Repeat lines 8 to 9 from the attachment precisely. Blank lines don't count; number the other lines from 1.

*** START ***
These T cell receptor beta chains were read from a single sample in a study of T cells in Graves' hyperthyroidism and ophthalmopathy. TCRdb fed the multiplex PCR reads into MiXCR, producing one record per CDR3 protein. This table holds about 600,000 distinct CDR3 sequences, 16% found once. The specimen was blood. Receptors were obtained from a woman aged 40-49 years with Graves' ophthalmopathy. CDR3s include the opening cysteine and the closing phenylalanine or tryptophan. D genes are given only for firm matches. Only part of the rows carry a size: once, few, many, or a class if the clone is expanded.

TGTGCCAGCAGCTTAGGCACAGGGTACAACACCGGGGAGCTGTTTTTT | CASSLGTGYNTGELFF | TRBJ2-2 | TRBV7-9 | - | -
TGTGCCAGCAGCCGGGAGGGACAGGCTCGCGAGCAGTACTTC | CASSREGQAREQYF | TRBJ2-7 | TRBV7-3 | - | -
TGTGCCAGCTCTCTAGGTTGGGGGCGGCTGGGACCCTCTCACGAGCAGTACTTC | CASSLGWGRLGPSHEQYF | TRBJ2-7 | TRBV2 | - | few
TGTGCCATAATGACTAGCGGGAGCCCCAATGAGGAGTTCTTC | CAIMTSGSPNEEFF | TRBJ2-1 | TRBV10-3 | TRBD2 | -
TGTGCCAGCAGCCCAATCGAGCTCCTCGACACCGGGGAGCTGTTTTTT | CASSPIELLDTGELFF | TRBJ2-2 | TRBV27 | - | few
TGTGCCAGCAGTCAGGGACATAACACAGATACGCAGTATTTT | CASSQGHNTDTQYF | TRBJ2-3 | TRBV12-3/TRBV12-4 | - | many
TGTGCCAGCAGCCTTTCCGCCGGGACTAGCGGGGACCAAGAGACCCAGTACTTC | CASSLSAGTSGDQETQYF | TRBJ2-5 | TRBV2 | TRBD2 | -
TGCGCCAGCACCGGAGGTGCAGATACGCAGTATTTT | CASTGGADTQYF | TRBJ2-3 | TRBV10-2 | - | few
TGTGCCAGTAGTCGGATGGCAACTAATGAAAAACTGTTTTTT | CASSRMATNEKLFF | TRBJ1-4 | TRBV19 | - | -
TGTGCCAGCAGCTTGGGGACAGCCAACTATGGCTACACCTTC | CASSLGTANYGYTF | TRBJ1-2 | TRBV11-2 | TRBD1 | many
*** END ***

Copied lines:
TGTGCCAGCAGCCTTTCCGCCGGGACTAGCGGGGACCAAGAGACCCAGTACTTC | CASSLSAGTSGDQETQYF | TRBJ2-5 | TRBV2 | TRBD2 | -
TGCGCCAGCACCGGAGGTGCAGATACGCAGTATTTT | CASTGGADTQYF | TRBJ2-3 | TRBV10-2 | - | few